Horse suffering woman walks free

A SUFFOLK horse owner who caused suffering to a pony has walked free from court despite one of her appeals against conviction failing.

Helen Skene

A SUFFOLK horse owner who caused suffering to a pony has walked free from court despite one of her appeals against conviction failing.

Josephine Kowalski was found guilty at South East Suffolk Magistrates' Court of causing unnecessary suffering to Brambles by rasping and reshaping her hooves in an attempt to treat her painful lameness.

The 52-year-old was also convicted of an identical charge but for failing to contact a vet when she knew Brambles was in pain.

You may also want to watch:

She was initially ordered to carry out 100 hours unpaid work for the community, told to pay £10,000 costs and was banned from keeping horses for a year.

Kowalski, of Lower Street, Baylham, appealed against her convictions at Ipswich Crown Court.

Most Read

The court heard that she had practised methods taught by German vet Hiltrud Strasser to treat Brambles' severe foot condition called Laminitis but instead of calling a vet she rasped and trimmed the pony's hooves to the point of mutilation.

Brambles had to be destroyed after she was seized by the RSPCA on July 21, 2004.

Judge John Holt said about the first summons: “The question we are to consider is what she did during the last four weeks before the pony was seized. She said she trimmed the hooves every three or four days.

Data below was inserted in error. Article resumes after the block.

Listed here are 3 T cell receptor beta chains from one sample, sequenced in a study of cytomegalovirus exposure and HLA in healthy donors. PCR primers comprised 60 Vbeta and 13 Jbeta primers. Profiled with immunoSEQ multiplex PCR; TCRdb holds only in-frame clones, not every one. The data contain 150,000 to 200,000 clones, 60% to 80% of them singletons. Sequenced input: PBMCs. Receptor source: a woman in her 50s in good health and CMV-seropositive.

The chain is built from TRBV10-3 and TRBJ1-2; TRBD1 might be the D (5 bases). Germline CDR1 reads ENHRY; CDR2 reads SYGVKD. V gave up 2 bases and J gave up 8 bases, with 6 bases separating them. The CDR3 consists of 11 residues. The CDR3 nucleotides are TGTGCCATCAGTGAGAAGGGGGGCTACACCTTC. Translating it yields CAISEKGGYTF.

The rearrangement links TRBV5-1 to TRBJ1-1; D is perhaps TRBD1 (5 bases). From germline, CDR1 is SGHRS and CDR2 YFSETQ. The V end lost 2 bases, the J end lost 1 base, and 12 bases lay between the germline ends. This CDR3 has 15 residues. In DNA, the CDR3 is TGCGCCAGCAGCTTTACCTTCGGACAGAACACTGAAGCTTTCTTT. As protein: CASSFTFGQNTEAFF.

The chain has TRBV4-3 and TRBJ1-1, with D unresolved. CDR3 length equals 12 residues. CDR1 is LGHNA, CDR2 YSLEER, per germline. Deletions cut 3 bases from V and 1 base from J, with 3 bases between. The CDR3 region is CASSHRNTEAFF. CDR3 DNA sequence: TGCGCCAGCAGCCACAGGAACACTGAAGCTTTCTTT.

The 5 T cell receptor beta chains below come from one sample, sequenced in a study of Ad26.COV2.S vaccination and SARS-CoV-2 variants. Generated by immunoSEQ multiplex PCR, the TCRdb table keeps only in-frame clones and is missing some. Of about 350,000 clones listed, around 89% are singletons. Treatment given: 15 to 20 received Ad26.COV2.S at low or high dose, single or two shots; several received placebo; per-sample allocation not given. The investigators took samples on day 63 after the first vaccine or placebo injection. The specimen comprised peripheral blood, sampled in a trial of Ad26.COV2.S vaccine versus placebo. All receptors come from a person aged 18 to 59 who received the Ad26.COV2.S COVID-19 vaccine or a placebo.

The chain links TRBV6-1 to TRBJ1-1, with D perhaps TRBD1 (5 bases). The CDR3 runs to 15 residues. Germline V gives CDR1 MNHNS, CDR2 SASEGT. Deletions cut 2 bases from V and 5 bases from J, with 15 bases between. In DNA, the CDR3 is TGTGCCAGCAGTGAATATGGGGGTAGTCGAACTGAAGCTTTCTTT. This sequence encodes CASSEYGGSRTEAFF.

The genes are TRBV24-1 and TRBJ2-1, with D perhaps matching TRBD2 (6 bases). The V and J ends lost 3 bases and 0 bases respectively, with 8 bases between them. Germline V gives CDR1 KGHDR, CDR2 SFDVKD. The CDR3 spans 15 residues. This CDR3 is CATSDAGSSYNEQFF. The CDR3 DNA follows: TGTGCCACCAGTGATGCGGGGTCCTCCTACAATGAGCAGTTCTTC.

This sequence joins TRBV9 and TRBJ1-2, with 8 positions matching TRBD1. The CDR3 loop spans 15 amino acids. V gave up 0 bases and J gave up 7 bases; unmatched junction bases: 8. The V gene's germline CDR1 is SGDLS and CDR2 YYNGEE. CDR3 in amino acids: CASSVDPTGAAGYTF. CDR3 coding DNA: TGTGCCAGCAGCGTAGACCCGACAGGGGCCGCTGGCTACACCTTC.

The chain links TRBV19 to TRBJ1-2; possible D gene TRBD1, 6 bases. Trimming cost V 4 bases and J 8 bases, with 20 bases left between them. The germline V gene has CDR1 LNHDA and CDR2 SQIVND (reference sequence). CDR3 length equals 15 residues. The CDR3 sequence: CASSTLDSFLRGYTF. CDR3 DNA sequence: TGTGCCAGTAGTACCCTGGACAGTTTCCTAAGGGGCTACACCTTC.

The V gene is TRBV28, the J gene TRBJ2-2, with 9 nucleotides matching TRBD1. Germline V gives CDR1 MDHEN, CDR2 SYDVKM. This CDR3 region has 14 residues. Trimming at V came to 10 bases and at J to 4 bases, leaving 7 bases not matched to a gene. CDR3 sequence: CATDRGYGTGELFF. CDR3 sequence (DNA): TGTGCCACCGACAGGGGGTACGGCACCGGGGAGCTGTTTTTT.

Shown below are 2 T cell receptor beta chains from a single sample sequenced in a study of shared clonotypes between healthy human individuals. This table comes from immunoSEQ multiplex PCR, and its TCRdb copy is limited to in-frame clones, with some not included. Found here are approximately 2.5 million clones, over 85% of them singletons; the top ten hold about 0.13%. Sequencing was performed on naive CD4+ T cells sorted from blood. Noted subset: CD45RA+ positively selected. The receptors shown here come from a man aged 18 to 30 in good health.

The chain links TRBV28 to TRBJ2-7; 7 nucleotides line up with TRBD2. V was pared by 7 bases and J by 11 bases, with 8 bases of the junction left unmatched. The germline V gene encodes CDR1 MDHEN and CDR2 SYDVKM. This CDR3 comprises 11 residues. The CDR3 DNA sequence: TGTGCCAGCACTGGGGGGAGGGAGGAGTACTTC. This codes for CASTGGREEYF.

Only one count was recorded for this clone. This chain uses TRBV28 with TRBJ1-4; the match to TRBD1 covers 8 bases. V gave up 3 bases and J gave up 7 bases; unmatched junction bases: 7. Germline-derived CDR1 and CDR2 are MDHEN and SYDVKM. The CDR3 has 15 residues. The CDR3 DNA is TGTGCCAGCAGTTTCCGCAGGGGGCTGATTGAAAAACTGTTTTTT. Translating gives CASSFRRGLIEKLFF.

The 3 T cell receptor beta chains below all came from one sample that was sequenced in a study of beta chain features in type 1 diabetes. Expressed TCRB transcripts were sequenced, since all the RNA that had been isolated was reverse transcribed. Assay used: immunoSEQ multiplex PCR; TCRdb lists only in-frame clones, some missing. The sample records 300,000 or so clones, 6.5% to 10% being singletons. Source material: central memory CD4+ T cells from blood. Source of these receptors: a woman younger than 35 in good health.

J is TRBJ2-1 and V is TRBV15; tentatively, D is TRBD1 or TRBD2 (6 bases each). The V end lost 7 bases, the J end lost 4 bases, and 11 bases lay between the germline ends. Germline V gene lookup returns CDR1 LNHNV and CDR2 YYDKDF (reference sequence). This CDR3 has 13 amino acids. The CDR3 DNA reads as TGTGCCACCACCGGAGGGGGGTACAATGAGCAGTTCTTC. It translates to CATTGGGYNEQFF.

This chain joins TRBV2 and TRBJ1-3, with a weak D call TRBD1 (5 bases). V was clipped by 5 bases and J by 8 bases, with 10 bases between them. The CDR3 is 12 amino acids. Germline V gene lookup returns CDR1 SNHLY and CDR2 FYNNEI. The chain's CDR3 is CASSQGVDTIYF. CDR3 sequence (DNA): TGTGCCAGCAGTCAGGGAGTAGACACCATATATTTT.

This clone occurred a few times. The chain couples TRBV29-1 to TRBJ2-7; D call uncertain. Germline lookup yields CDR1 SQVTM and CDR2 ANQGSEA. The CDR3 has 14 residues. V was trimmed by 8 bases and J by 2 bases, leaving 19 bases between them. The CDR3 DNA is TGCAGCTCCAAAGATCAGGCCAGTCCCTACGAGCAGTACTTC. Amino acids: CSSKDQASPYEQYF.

“That trimming could have been excessive or it could have been done according with Dr Strasser's method, which we say may not be unreasonable”.

Judge Holt said that although the court could not be sure of any damage caused before the four week period stated in the summons the appeal would be allowed.

About the second summons Judge Holt said Kowalski must have known Brambles was in pain but did not call a vet who would have prescribed painkillers and foot padding to make the pony more comfortable.

He said that instead she continued with her method to prove her ability to treat Brambles.

Judge Holt added: “Both our experts agreed that a vet should have been called. The evidence is clear Brambles was in significant pain on July 20 and had been for several weeks, if not all the time she was in the care of Mrs Kowalski (since January 2004).”

The court heard that the costs at the lower court reached £44,975 and had risen to £57,536 during the appeal at the higher court.

Judge Holt re-sentenced Kowalski to 30 hours unpaid work which she had already completed and quashed the £10,000 court costs.

The court heard that the year's ban had also expired and Kowalski was once again free to keep horses.

Become a Supporter

This newspaper has been a central part of community life for many years. Our industry faces testing times, which is why we're asking for your support. Every contribution will help us continue to produce local journalism that makes a measurable difference to our community.

Become a Supporter